Swedes hit the bottle
James Savage · 28 May 2004, 00:00
Published: 28 May 2004 00:00 GMT+02:00
Unsurprisingly, most of the head shaking concerned the devil drink. Young adults, it seems, are drinking themselves into oblivion. Aftonbladet reported that "your average twenty-four year old lad is drinking alcohol equivalent to 72 bottles of spirit per year".
"The typical alcoholic is no longer 43 and sitting on a park bench; he is 23 and studying at university," said alcohol researcher Sven Andréasson.
Or he could be 18 and still at school, according to a straw poll in Tuesday's Aftonbladet. A journalist from the paper dropped in on a class of eighteen year olds in the western Swedish town of Uddevalla, where all but two admitted to drinking at least occasionally, and most said that they had drunk in the past week.
Drinking habits were varied, although tastes were the same as teenagers everywhere: Baileys and cider named as the tipples of choice in Uddevalla although, as one girl claimed, "it's really easy to get hold of home-made vodka."
Aftonbladet thinks it knows where the blame lies: "Since Sweden joined the EU and alcohol policy was slackened, our drinking culture has changed."
To make matters worse, Svenska Dagbladet carried worrying news about the damage that all this drinking is doing to some of us. Research carried out in Finland showed that about one third of the population is genetically predisposed to alcohol-related dementia. And the more they drank, the more likely they were to get dementia.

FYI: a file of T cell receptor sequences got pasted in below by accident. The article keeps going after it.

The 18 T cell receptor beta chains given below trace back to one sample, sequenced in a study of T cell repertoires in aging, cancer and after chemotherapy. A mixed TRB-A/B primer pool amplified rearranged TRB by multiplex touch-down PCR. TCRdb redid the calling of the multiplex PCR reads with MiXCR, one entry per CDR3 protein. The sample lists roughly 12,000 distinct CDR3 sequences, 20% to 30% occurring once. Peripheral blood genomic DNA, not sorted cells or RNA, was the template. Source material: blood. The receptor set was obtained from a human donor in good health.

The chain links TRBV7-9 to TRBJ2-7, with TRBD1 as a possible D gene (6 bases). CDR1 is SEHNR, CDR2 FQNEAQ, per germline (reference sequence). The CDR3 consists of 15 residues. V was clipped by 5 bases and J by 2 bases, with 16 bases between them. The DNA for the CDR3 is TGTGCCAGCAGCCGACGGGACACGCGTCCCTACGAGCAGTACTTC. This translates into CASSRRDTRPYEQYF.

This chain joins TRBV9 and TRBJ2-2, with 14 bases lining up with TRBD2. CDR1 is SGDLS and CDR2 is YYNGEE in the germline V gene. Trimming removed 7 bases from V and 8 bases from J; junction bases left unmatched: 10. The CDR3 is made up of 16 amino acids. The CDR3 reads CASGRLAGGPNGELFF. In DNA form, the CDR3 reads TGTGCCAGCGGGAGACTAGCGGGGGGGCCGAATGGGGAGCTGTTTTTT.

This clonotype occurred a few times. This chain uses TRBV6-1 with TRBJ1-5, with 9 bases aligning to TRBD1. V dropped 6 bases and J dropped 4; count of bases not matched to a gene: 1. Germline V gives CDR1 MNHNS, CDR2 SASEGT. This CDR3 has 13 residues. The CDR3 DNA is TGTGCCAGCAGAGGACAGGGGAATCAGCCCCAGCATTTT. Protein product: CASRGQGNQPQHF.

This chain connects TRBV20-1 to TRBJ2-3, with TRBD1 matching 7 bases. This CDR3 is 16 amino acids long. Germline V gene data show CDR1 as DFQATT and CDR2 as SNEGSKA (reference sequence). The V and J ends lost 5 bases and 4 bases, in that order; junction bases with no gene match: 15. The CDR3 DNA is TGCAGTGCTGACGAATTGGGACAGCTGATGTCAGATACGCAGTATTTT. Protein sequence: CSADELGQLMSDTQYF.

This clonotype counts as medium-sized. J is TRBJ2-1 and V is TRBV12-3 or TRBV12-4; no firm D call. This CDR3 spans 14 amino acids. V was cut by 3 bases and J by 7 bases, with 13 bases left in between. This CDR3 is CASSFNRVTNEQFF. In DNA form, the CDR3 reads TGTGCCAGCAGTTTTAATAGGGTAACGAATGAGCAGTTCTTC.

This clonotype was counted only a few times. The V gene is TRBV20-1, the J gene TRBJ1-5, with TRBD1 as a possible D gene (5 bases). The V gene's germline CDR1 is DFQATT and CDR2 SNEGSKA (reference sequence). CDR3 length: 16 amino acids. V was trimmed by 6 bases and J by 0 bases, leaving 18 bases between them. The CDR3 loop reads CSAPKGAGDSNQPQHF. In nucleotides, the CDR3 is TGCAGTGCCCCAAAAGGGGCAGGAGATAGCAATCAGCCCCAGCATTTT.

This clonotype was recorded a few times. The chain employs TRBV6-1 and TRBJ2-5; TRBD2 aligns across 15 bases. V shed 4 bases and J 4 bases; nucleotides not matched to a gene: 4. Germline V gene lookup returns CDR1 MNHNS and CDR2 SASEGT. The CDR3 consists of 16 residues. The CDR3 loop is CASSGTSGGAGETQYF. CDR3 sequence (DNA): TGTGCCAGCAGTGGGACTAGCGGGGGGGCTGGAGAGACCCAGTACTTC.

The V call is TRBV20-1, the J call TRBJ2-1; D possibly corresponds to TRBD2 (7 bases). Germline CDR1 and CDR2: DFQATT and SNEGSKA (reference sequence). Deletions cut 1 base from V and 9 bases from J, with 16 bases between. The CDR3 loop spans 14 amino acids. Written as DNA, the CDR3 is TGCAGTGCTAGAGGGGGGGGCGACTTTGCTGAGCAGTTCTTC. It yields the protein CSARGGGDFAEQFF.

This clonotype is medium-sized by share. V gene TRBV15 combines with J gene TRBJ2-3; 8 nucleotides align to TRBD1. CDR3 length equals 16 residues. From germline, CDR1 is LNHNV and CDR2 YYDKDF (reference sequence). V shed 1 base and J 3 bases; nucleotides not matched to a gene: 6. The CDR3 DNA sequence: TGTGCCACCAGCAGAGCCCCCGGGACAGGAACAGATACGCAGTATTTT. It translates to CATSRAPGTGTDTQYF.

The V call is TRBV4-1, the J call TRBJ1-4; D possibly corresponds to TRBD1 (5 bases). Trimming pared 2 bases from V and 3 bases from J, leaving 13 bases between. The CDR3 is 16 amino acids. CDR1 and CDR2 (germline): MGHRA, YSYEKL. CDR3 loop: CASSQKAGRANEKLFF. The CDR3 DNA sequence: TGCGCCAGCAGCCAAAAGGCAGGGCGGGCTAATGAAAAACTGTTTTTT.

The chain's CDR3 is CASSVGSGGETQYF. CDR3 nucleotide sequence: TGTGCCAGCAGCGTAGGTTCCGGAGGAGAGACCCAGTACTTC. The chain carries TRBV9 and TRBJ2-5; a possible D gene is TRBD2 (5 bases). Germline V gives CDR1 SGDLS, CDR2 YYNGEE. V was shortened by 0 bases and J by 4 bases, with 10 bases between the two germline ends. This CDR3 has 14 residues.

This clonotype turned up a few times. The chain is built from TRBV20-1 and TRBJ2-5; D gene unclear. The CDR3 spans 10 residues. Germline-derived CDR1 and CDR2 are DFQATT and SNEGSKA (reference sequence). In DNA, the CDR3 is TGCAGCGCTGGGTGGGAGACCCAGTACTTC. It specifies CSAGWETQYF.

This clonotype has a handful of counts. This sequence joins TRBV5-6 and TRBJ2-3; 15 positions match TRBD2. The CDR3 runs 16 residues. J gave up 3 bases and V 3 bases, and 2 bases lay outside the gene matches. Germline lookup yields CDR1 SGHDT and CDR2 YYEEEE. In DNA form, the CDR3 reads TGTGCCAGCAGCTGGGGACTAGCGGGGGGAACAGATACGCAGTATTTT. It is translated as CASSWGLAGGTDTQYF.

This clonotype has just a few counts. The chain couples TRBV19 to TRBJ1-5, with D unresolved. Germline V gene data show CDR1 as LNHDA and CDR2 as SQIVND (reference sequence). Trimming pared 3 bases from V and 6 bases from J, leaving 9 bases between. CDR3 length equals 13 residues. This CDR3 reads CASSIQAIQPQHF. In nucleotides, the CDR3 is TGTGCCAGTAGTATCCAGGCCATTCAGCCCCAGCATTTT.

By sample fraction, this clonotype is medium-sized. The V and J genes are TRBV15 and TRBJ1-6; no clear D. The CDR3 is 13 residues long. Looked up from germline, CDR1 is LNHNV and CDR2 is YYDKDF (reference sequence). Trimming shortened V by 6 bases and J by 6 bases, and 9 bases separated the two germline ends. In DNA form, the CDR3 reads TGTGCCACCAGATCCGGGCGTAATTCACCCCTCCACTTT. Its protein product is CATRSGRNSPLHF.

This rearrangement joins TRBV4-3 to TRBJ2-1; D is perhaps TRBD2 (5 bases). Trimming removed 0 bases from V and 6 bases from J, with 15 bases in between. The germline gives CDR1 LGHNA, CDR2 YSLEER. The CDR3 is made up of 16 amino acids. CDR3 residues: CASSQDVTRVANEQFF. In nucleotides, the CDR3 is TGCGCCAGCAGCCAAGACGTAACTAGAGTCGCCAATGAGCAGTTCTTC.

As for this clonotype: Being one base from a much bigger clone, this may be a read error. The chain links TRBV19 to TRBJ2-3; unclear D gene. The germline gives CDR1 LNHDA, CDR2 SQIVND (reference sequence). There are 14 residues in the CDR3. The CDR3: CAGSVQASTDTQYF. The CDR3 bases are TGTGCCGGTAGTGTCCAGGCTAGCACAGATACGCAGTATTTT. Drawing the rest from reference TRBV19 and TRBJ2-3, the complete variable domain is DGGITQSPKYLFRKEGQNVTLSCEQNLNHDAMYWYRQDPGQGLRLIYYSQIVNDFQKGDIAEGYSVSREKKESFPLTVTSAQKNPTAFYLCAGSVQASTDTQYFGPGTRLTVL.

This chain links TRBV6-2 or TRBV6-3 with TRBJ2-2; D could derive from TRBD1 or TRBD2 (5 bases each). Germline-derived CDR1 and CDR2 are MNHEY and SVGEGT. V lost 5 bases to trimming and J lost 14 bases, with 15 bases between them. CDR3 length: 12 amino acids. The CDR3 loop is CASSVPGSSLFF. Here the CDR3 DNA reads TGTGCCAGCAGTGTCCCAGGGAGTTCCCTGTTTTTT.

If talk of the negative effects of alcohol is putting you off your Pripps Blå, then Tuesday's Svenska Dagsbladet gave drinkers a reason to raise a glass. The liberal Folkpartiet has come up with a novel way of dealing with Sweden's perceived alcohol problems: make it cheaper. The party reckons that by reducing alcohol taxes and opening more Systembolaget outlets, particularly next to supermarkets, people will be discouraged from buying in bulk abroad and will buy moderately at home instead.
Even if Swedes show no signs of consuming less booze, women at least are making efforts to give up the peculiarly Swedish habit of snussing. Health reasons are not, however, the top reason for giving up. Expressen reports that the main reason to stop snussing is the discolouration that it causes to teeth. "This is permanent damage," expert Maria Rankka told Expressen.
Perhaps anti-alcohol campaigners could learn a lesson: if you want people to give something up, appealing to their vanity never fails.